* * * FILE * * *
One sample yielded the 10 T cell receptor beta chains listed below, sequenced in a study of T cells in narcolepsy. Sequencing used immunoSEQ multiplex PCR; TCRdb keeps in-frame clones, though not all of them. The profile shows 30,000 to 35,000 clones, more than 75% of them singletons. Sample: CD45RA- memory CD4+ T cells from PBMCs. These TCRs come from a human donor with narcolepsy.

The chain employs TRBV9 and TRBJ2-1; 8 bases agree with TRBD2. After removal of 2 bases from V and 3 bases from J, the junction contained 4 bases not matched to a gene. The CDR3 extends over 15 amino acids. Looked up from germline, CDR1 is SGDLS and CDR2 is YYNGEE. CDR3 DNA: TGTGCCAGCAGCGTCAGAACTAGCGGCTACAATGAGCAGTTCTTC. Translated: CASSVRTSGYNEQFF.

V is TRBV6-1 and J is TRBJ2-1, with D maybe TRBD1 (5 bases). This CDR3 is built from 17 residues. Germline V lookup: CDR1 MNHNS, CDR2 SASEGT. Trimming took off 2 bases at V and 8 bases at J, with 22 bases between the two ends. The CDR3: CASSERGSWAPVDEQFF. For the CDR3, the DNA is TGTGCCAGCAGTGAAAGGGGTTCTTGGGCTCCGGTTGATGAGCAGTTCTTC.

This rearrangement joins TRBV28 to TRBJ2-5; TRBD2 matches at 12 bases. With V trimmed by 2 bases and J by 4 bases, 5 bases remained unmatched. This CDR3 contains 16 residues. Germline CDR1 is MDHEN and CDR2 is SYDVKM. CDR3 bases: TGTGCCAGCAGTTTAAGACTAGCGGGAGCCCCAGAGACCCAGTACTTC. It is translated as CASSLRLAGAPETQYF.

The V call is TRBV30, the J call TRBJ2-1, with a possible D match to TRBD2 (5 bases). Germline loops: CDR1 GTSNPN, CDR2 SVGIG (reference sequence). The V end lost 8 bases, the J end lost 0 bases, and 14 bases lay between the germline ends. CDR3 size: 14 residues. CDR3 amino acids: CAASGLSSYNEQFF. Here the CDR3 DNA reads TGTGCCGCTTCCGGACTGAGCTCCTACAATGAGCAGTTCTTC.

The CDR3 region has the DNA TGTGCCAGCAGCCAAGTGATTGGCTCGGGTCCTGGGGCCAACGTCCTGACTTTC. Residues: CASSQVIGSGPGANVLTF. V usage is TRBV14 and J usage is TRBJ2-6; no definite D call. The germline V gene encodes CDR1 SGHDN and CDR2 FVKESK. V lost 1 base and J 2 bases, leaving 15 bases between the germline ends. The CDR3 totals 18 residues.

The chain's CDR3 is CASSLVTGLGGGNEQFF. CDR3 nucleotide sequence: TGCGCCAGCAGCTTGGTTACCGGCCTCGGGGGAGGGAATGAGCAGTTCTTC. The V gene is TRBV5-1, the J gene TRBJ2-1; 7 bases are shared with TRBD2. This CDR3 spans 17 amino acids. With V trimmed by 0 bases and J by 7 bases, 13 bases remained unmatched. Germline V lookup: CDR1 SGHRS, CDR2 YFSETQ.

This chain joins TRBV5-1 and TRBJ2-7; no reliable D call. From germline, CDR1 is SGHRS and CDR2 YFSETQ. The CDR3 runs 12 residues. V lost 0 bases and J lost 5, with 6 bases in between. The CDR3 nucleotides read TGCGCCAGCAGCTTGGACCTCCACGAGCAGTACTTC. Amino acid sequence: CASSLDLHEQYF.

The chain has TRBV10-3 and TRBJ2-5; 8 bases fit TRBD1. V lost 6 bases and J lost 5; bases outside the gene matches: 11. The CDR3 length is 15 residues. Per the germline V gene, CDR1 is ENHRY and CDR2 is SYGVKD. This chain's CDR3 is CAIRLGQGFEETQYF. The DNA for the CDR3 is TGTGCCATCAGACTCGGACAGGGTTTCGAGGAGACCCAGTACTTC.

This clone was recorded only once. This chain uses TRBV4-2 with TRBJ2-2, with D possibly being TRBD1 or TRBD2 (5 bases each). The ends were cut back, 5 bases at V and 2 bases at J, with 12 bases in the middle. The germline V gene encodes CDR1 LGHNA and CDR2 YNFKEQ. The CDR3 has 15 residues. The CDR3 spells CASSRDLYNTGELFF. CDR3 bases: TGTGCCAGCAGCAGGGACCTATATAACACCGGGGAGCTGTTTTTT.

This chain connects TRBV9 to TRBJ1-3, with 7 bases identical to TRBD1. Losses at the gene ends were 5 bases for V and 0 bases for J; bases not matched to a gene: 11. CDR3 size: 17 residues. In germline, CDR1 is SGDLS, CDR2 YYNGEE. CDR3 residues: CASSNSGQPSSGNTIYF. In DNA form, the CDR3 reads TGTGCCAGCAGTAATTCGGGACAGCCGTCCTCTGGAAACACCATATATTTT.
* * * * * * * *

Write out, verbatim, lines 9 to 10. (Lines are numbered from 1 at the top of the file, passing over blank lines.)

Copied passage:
The chain has TRBV10-3 and TRBJ2-5; 8 bases fit TRBD1. V lost 6 bases and J lost 5; bases outside the gene matches: 11. The CDR3 length is 15 residues. Per the germline V gene, CDR1 is ENHRY and CDR2 is SYGVKD. This chain's CDR3 is CAIRLGQGFEETQYF. The DNA for the CDR3 is TGTGCCATCAGACTCGGACAGGGTTTCGAGGAGACCCAGTACTTC.

This clone was recorded only once. This chain uses TRBV4-2 with TRBJ2-2, with D possibly being TRBD1 or TRBD2 (5 bases each). The ends were cut back, 5 bases at V and 2 bases at J, with 12 bases in the middle. The germline V gene encodes CDR1 LGHNA and CDR2 YNFKEQ. The CDR3 has 15 residues. The CDR3 spells CASSRDLYNTGELFF. CDR3 bases: TGTGCCAGCAGCAGGGACCTATATAACACCGGGGAGCTGTTTTTT.